The Safari was lucky enough to get out twice this morning. Our first venture forth was back to Patch 1 to see if the overnight rain had dropped anything new in. There wasn't, compared to yesterday it was very quiet with most of the Robins having shipped out - we only counted 12, less than 1/3 of what was there. Three Wrens sang and a Grey Wagtail flew over, that was about the size of it. On the way back to Base Camp we heard two Chiffchaffs calling near the Golden Triangle.
We didn't get time fro a cuppa before CR called round to take us out again. This time we had a more distant location in mind and one we don't go to very often. The high tide was at a good time for a visit to the wader roost at the northern end of the coast.
Once there we bumped into LGB who hadn't seen a great lot earlier in the morning but warned us that there was a beach clean about to start...ohhh the timing!!! Still if waders are going to be disturbed its better for a good reason rather than just the usual dog walking!
LGB suggested we have a look from the top of the new tower which neither of us had visited yet. Before we climbed the stairs we had a quick look over the sea to see a large bull Grey Seal close in and a few Eiders further out but nothing much else. A handful of Meadow Pipits came in-off as did a couple of Pied Wagtails.
There was a Skylark singing from the adjacent golf course as we followed the Ranger up the stairs. As he open the door to the open viewing deck at the top a squished moth was found stuck to the edge of the door. But is it identifiable?
From the deck there is a fantastic view across the bay although it was pretty murky today. We saw a few more Meadow Pipits coming in-off and watched the beach cleaners disturb the Sanderlings we would have been photographing, CR spotted a few Ringed Plovers in with them as they flew round trying to find somewhere else to roost. The Grey Seal had drifted away from us on the tide. Out to sea we saw a few more distant Eiders and three Common Scoters.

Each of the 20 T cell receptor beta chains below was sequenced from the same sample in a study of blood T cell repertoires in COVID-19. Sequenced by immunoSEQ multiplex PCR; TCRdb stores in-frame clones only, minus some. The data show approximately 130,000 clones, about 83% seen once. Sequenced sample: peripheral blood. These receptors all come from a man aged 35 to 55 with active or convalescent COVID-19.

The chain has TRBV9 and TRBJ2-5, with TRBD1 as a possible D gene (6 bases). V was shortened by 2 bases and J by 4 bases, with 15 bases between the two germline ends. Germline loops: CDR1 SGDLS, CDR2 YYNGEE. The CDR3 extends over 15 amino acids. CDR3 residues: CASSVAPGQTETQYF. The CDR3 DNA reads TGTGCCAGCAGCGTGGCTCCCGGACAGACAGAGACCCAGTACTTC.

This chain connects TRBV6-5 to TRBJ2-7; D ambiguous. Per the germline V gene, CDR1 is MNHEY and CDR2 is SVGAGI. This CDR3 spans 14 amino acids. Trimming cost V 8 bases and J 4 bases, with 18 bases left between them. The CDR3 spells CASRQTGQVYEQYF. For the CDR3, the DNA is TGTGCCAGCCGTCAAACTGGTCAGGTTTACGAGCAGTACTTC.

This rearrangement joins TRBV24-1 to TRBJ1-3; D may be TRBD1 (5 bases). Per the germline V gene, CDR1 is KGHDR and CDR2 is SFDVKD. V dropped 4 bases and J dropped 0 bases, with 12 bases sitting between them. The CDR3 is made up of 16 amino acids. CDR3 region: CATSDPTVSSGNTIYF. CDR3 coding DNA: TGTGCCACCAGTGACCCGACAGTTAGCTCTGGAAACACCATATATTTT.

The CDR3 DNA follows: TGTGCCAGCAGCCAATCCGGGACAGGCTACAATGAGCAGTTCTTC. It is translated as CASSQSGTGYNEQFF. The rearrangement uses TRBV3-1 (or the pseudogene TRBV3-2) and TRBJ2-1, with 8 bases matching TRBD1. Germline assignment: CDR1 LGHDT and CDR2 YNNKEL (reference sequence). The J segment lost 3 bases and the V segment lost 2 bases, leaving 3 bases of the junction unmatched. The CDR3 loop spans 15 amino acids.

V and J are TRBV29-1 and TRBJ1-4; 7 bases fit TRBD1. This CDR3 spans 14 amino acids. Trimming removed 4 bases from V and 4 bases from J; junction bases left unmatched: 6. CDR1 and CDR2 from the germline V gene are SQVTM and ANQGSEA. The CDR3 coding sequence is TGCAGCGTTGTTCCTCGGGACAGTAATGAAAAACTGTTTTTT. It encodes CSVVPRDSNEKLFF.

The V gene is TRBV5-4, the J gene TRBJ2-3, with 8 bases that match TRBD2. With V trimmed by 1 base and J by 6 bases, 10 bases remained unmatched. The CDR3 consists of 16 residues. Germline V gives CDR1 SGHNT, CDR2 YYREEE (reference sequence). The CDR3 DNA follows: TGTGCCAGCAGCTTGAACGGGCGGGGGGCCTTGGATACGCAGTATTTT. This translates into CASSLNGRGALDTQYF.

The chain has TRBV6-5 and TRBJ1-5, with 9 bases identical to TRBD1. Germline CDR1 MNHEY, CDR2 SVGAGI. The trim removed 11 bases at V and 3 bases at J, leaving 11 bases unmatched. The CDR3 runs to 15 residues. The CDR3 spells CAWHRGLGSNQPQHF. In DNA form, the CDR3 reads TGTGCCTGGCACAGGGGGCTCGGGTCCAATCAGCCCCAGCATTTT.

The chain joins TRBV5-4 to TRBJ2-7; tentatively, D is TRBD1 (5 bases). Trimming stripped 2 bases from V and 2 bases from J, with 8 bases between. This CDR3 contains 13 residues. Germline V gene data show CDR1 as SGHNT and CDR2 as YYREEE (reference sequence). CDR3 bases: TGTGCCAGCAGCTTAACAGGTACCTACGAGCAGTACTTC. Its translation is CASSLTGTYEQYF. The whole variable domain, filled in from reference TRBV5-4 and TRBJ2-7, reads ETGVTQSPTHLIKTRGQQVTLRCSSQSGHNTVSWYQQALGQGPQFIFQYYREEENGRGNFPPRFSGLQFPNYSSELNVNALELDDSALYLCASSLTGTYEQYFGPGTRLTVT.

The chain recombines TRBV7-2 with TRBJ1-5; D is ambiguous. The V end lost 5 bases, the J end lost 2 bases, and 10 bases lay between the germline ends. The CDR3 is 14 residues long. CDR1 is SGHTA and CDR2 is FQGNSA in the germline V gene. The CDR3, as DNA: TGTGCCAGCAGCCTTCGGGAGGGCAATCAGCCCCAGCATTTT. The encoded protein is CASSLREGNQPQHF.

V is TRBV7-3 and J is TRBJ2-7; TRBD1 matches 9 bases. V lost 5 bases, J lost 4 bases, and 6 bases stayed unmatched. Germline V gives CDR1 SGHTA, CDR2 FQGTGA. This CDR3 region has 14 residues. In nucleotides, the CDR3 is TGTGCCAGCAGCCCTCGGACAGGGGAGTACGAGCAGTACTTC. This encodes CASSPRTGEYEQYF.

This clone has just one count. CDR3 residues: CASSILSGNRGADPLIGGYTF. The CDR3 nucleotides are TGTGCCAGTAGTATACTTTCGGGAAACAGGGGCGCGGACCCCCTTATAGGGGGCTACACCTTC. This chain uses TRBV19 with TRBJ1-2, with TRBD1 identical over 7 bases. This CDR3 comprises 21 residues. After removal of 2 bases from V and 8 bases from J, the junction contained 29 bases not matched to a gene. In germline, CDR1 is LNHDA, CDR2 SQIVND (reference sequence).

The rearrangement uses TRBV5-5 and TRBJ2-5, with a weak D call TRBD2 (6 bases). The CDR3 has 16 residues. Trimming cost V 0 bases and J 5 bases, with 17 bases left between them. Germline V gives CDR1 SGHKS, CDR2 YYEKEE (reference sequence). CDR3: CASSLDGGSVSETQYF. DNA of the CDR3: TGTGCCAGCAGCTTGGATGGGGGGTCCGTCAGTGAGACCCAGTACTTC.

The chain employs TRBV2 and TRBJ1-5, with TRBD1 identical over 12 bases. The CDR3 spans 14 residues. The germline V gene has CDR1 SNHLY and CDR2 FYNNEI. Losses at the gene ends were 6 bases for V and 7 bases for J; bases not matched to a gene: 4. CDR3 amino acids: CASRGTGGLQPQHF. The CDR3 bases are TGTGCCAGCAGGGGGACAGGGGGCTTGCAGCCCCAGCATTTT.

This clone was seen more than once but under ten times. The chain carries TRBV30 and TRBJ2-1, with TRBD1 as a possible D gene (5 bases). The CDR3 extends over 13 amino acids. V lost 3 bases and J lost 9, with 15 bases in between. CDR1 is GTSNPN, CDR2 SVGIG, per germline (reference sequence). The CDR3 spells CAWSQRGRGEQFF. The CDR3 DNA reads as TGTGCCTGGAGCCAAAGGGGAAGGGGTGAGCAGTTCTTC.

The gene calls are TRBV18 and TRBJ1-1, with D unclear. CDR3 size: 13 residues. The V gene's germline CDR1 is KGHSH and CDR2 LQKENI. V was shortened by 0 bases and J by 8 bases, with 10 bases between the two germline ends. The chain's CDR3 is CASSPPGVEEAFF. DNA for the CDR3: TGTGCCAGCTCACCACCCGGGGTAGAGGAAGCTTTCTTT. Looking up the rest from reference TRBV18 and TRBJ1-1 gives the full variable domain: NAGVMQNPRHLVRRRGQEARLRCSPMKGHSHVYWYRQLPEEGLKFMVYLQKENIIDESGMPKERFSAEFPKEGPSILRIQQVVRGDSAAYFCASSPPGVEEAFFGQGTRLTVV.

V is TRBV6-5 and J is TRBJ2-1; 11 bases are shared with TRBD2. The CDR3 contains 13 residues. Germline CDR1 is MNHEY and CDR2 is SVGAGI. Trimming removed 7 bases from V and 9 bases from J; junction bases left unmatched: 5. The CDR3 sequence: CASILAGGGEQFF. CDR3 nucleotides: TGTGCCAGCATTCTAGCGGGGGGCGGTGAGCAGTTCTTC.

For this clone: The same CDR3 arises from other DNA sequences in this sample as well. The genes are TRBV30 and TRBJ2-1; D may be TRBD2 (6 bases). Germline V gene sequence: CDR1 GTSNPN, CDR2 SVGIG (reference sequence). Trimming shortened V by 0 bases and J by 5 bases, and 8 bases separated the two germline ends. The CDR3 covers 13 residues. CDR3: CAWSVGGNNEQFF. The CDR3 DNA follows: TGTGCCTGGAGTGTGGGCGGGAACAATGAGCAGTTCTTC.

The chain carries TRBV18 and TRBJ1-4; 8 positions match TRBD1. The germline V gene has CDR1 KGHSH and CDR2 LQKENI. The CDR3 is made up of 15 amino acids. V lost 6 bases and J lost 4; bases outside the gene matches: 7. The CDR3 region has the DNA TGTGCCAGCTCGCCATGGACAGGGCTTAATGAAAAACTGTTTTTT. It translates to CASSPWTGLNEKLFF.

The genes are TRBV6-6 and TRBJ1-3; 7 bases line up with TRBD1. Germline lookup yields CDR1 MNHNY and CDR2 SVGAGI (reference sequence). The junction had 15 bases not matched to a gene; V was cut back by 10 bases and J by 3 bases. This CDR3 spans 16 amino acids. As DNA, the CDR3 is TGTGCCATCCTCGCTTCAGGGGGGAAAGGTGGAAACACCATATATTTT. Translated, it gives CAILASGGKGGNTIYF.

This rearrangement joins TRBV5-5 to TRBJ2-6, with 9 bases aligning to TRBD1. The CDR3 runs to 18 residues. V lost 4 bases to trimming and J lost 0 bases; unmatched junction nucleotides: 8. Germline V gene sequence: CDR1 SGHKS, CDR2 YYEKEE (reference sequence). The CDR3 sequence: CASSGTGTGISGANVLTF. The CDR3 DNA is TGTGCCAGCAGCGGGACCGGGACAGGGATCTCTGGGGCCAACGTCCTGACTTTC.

Somewhat thwarted we headed to the marine lake to see if any of the disturbed waders had chosen to roost there but that was disturbed by a canoeing regatta - we weren't having much luck. Our next chose was the local nature area/dog walking park and as luck would have it was very quite hardly a dog walker in sight!
A look at the nearest pool was a shock though - not a bathing gull in sight almost all the water was smothered with the very invasive and almost impossible to get rid of New Zealand Stonecrop.
From the bridge/causeway we watched scrapping Coots and this pair of friendly Tufted Ducks although they became less friendly when they realised we didn't have any bread.
Scanning the rooftops in the nearby docks gave us plenty of Gulls but not the local Yellow Legged Gull.
The third pool was where the gulls had turned to bathe and again we didn't see the Yellow Legged Gull there either but we did hear a blast of Cetti's Warbler song and a Little Grebe sailed into the corner reeds in front of us.
It was mild out and the wind had dropped enough for a couple of Small Whites to be seen fluttering about.
Time marched on and we couldn't explore the further reaches of the site.
It's good to be back to typing this rubbish two handed even if one of them is still a long way off being fully functional AND we didn't have too many problems using the camera...apart from not noticing it was on the wrong settings and the dozen or so Coot pics we took were all U/S :-(
Where to next? We might get another chance at the waders tomorrow.
In the meantime let us know who's cleaning up what in your outback